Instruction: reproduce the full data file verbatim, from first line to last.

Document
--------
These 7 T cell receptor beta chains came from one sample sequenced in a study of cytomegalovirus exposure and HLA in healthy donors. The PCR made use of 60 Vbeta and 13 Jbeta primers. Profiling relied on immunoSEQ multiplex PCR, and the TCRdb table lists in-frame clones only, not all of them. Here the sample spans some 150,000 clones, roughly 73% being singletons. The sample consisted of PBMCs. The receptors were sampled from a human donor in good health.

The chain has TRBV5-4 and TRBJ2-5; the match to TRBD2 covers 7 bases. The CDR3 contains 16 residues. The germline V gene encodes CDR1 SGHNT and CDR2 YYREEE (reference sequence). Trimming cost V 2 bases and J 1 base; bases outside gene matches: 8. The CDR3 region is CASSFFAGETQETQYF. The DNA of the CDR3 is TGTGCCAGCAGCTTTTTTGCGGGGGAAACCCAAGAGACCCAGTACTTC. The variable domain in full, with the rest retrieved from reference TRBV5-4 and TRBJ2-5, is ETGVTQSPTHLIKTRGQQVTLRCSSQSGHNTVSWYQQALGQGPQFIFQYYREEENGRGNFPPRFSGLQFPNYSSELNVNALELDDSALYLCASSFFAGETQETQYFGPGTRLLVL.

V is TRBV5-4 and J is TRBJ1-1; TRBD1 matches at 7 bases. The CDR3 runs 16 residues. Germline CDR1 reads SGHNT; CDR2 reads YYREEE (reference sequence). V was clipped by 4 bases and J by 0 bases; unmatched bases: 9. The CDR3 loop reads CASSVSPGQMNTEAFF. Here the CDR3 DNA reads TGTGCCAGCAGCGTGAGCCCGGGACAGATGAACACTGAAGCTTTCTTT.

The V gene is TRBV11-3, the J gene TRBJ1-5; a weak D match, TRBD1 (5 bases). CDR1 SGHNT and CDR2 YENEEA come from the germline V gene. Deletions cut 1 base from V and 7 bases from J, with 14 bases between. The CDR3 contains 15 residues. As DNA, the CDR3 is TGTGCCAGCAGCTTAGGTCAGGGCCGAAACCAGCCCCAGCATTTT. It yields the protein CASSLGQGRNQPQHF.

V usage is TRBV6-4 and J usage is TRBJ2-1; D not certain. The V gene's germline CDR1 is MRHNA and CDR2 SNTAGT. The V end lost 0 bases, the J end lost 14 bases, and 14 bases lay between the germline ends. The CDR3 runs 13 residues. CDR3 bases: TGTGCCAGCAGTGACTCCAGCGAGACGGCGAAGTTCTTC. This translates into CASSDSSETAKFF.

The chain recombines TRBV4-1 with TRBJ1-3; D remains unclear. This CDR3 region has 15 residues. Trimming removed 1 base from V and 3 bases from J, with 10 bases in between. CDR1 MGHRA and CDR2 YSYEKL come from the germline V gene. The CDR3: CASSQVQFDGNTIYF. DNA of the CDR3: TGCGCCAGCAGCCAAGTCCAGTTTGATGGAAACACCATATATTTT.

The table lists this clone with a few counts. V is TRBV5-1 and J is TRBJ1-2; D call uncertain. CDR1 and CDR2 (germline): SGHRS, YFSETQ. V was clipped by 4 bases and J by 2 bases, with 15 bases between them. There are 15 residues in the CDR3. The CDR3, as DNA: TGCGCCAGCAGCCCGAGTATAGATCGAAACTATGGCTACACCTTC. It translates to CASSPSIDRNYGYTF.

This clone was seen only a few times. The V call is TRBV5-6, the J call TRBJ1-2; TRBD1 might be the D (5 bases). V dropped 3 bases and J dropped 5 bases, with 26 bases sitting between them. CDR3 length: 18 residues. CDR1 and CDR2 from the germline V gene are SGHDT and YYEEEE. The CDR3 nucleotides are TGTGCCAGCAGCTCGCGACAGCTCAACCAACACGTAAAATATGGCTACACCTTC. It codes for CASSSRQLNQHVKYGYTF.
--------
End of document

These 7 T cell receptor beta chains came from one sample sequenced in a study of cytomegalovirus exposure and HLA in healthy donors. The PCR made use of 60 Vbeta and 13 Jbeta primers. Profiling relied on immunoSEQ multiplex PCR, and the TCRdb table lists in-frame clones only, not all of them. Here the sample spans some 150,000 clones, roughly 73% being singletons. The sample consisted of PBMCs. The receptors were sampled from a human donor in good health.

The chain has TRBV5-4 and TRBJ2-5; the match to TRBD2 covers 7 bases. The CDR3 contains 16 residues. The germline V gene encodes CDR1 SGHNT and CDR2 YYREEE (reference sequence). Trimming cost V 2 bases and J 1 base; bases outside gene matches: 8. The CDR3 region is CASSFFAGETQETQYF. The DNA of the CDR3 is TGTGCCAGCAGCTTTTTTGCGGGGGAAACCCAAGAGACCCAGTACTTC. The variable domain in full, with the rest retrieved from reference TRBV5-4 and TRBJ2-5, is ETGVTQSPTHLIKTRGQQVTLRCSSQSGHNTVSWYQQALGQGPQFIFQYYREEENGRGNFPPRFSGLQFPNYSSELNVNALELDDSALYLCASSFFAGETQETQYFGPGTRLLVL.

V is TRBV5-4 and J is TRBJ1-1; TRBD1 matches at 7 bases. The CDR3 runs 16 residues. Germline CDR1 reads SGHNT; CDR2 reads YYREEE (reference sequence). V was clipped by 4 bases and J by 0 bases; unmatched bases: 9. The CDR3 loop reads CASSVSPGQMNTEAFF. Here the CDR3 DNA reads TGTGCCAGCAGCGTGAGCCCGGGACAGATGAACACTGAAGCTTTCTTT.

The V gene is TRBV11-3, the J gene TRBJ1-5; a weak D match, TRBD1 (5 bases). CDR1 SGHNT and CDR2 YENEEA come from the germline V gene. Deletions cut 1 base from V and 7 bases from J, with 14 bases between. The CDR3 contains 15 residues. As DNA, the CDR3 is TGTGCCAGCAGCTTAGGTCAGGGCCGAAACCAGCCCCAGCATTTT. It yields the protein CASSLGQGRNQPQHF.

V usage is TRBV6-4 and J usage is TRBJ2-1; D not certain. The V gene's germline CDR1 is MRHNA and CDR2 SNTAGT. The V end lost 0 bases, the J end lost 14 bases, and 14 bases lay between the germline ends. The CDR3 runs 13 residues. CDR3 bases: TGTGCCAGCAGTGACTCCAGCGAGACGGCGAAGTTCTTC. This translates into CASSDSSETAKFF.

The chain recombines TRBV4-1 with TRBJ1-3; D remains unclear. This CDR3 region has 15 residues. Trimming removed 1 base from V and 3 bases from J, with 10 bases in between. CDR1 MGHRA and CDR2 YSYEKL come from the germline V gene. The CDR3: CASSQVQFDGNTIYF. DNA of the CDR3: TGCGCCAGCAGCCAAGTCCAGTTTGATGGAAACACCATATATTTT.

The table lists this clone with a few counts. V is TRBV5-1 and J is TRBJ1-2; D call uncertain. CDR1 and CDR2 (germline): SGHRS, YFSETQ. V was clipped by 4 bases and J by 2 bases, with 15 bases between them. There are 15 residues in the CDR3. The CDR3, as DNA: TGCGCCAGCAGCCCGAGTATAGATCGAAACTATGGCTACACCTTC. It translates to CASSPSIDRNYGYTF.

This clone was seen only a few times. The V call is TRBV5-6, the J call TRBJ1-2; TRBD1 might be the D (5 bases). V dropped 3 bases and J dropped 5 bases, with 26 bases sitting between them. CDR3 length: 18 residues. CDR1 and CDR2 from the germline V gene are SGHDT and YYEEEE. The CDR3 nucleotides are TGTGCCAGCAGCTCGCGACAGCTCAACCAACACGTAAAATATGGCTACACCTTC. It codes for CASSSRQLNQHVKYGYTF.